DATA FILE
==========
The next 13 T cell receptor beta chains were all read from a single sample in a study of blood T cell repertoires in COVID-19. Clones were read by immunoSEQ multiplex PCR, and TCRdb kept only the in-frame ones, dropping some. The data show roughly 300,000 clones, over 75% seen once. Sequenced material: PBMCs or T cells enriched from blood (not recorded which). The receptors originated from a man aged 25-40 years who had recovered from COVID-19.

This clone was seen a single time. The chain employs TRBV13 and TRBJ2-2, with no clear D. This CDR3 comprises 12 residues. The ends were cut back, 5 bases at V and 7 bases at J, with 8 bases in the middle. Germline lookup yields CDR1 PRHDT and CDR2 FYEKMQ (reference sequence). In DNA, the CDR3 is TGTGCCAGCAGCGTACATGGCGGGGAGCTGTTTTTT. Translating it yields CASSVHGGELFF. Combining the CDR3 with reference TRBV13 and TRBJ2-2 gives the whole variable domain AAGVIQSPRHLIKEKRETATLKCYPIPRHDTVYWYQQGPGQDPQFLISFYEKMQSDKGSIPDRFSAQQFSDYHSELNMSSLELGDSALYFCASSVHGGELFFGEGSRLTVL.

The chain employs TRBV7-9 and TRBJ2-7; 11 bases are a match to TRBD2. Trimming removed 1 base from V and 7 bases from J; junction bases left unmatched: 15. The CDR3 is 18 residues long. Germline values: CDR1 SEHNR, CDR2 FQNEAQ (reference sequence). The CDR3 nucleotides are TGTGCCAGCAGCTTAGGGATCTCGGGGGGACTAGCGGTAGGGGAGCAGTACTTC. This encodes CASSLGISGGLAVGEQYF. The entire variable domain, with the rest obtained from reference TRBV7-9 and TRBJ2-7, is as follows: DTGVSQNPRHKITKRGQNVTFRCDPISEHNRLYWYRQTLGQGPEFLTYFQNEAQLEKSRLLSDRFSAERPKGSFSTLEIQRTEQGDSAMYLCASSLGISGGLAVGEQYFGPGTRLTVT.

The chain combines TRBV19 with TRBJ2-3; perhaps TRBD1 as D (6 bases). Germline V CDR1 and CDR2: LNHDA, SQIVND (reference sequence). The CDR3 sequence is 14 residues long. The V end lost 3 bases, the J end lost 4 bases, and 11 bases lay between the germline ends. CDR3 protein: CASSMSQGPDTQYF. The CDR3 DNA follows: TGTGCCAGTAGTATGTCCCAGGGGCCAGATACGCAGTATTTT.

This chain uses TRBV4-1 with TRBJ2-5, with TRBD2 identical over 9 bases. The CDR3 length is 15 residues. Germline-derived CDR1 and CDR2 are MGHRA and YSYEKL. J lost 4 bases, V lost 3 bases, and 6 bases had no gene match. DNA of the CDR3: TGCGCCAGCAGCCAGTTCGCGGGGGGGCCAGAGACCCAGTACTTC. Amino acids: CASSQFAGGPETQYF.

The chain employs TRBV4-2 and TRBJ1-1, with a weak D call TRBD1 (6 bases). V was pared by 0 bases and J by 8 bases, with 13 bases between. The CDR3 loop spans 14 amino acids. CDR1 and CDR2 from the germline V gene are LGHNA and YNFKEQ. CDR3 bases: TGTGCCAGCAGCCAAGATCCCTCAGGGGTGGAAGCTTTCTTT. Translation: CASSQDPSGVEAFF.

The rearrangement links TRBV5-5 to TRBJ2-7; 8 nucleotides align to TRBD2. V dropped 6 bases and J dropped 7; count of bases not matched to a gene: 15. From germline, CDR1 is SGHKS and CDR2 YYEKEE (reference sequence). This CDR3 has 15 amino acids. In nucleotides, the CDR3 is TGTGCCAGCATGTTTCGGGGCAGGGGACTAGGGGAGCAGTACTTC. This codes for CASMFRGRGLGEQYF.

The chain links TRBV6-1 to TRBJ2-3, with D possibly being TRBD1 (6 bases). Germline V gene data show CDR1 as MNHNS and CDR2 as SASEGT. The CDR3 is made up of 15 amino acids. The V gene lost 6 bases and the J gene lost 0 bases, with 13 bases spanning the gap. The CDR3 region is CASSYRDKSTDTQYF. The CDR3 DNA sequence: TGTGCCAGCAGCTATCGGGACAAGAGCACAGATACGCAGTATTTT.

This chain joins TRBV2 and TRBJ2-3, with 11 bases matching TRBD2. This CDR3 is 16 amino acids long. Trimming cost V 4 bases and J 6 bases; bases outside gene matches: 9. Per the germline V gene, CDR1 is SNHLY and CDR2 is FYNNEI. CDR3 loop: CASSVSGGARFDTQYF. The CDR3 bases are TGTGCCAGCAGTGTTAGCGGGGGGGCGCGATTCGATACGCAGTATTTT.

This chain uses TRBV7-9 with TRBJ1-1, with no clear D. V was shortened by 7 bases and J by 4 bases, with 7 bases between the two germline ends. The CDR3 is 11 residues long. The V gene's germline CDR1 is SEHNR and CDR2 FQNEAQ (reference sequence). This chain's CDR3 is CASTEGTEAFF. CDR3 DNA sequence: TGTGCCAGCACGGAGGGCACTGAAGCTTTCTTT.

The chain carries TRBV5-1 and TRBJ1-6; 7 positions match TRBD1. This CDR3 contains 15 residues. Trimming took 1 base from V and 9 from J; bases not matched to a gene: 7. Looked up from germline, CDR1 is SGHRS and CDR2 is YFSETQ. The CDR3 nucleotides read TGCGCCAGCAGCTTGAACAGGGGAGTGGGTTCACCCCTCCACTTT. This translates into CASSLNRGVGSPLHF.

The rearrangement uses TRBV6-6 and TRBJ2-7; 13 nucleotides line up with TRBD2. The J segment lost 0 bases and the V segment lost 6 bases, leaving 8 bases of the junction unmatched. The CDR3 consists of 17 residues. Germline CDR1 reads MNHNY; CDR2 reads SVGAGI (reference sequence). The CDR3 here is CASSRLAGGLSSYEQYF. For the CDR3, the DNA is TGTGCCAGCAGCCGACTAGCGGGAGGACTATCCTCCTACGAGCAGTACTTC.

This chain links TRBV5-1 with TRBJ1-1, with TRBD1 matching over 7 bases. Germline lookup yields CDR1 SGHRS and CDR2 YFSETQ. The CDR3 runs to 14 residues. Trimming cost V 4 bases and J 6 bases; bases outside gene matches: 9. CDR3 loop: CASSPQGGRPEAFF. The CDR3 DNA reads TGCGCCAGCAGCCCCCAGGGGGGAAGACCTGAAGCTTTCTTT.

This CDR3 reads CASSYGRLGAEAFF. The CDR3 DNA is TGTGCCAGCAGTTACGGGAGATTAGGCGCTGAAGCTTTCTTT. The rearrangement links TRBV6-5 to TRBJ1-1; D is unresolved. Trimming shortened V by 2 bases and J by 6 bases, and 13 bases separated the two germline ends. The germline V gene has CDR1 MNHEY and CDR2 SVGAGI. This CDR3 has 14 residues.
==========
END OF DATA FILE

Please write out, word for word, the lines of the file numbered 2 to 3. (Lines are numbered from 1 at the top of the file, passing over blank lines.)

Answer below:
This clone was seen a single time. The chain employs TRBV13 and TRBJ2-2, with no clear D. This CDR3 comprises 12 residues. The ends were cut back, 5 bases at V and 7 bases at J, with 8 bases in the middle. Germline lookup yields CDR1 PRHDT and CDR2 FYEKMQ (reference sequence). In DNA, the CDR3 is TGTGCCAGCAGCGTACATGGCGGGGAGCTGTTTTTT. Translating it yields CASSVHGGELFF. Combining the CDR3 with reference TRBV13 and TRBJ2-2 gives the whole variable domain AAGVIQSPRHLIKEKRETATLKCYPIPRHDTVYWYQQGPGQDPQFLISFYEKMQSDKGSIPDRFSAQQFSDYHSELNMSSLELGDSALYFCASSVHGGELFFGEGSRLTVL.

The chain employs TRBV7-9 and TRBJ2-7; 11 bases are a match to TRBD2. Trimming removed 1 base from V and 7 bases from J; junction bases left unmatched: 15. The CDR3 is 18 residues long. Germline values: CDR1 SEHNR, CDR2 FQNEAQ (reference sequence). The CDR3 nucleotides are TGTGCCAGCAGCTTAGGGATCTCGGGGGGACTAGCGGTAGGGGAGCAGTACTTC. This encodes CASSLGISGGLAVGEQYF. The entire variable domain, with the rest obtained from reference TRBV7-9 and TRBJ2-7, is as follows: DTGVSQNPRHKITKRGQNVTFRCDPISEHNRLYWYRQTLGQGPEFLTYFQNEAQLEKSRLLSDRFSAERPKGSFSTLEIQRTEQGDSAMYLCASSLGISGGLAVGEQYFGPGTRLTVT.